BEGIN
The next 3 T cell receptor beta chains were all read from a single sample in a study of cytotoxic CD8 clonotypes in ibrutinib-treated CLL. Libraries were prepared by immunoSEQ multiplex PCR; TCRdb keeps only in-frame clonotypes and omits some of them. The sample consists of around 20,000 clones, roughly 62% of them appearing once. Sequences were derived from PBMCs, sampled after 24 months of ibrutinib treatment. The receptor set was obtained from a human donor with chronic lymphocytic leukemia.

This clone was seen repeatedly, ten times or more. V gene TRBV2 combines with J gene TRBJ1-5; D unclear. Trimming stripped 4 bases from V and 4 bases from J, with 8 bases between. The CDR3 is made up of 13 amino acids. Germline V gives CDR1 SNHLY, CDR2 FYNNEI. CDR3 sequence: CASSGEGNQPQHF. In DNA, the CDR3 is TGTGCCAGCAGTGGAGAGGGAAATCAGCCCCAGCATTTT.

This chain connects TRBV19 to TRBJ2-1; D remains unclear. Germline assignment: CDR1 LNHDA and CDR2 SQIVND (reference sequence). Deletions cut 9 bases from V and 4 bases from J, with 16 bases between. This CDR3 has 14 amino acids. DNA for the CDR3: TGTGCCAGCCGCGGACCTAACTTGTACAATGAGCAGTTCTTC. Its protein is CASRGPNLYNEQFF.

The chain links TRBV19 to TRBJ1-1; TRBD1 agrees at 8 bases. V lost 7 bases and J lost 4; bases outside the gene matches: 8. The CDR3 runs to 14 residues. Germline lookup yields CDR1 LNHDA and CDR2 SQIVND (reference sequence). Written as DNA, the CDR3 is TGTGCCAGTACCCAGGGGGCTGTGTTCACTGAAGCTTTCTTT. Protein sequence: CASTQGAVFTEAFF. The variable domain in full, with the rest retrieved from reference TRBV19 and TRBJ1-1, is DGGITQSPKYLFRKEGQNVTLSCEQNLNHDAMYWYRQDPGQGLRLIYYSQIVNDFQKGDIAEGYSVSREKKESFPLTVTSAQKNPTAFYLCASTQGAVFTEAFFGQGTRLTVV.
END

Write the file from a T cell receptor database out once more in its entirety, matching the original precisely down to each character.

The next 3 T cell receptor beta chains were all read from a single sample in a study of cytotoxic CD8 clonotypes in ibrutinib-treated CLL. Libraries were prepared by immunoSEQ multiplex PCR; TCRdb keeps only in-frame clonotypes and omits some of them. The sample consists of around 20,000 clones, roughly 62% of them appearing once. Sequences were derived from PBMCs, sampled after 24 months of ibrutinib treatment. The receptor set was obtained from a human donor with chronic lymphocytic leukemia.

This clone was seen repeatedly, ten times or more. V gene TRBV2 combines with J gene TRBJ1-5; D unclear. Trimming stripped 4 bases from V and 4 bases from J, with 8 bases between. The CDR3 is made up of 13 amino acids. Germline V gives CDR1 SNHLY, CDR2 FYNNEI. CDR3 sequence: CASSGEGNQPQHF. In DNA, the CDR3 is TGTGCCAGCAGTGGAGAGGGAAATCAGCCCCAGCATTTT.

This chain connects TRBV19 to TRBJ2-1; D remains unclear. Germline assignment: CDR1 LNHDA and CDR2 SQIVND (reference sequence). Deletions cut 9 bases from V and 4 bases from J, with 16 bases between. This CDR3 has 14 amino acids. DNA for the CDR3: TGTGCCAGCCGCGGACCTAACTTGTACAATGAGCAGTTCTTC. Its protein is CASRGPNLYNEQFF.

The chain links TRBV19 to TRBJ1-1; TRBD1 agrees at 8 bases. V lost 7 bases and J lost 4; bases outside the gene matches: 8. The CDR3 runs to 14 residues. Germline lookup yields CDR1 LNHDA and CDR2 SQIVND (reference sequence). Written as DNA, the CDR3 is TGTGCCAGTACCCAGGGGGCTGTGTTCACTGAAGCTTTCTTT. Protein sequence: CASTQGAVFTEAFF. The variable domain in full, with the rest retrieved from reference TRBV19 and TRBJ1-1, is DGGITQSPKYLFRKEGQNVTLSCEQNLNHDAMYWYRQDPGQGLRLIYYSQIVNDFQKGDIAEGYSVSREKKESFPLTVTSAQKNPTAFYLCASTQGAVFTEAFFGQGTRLTVV.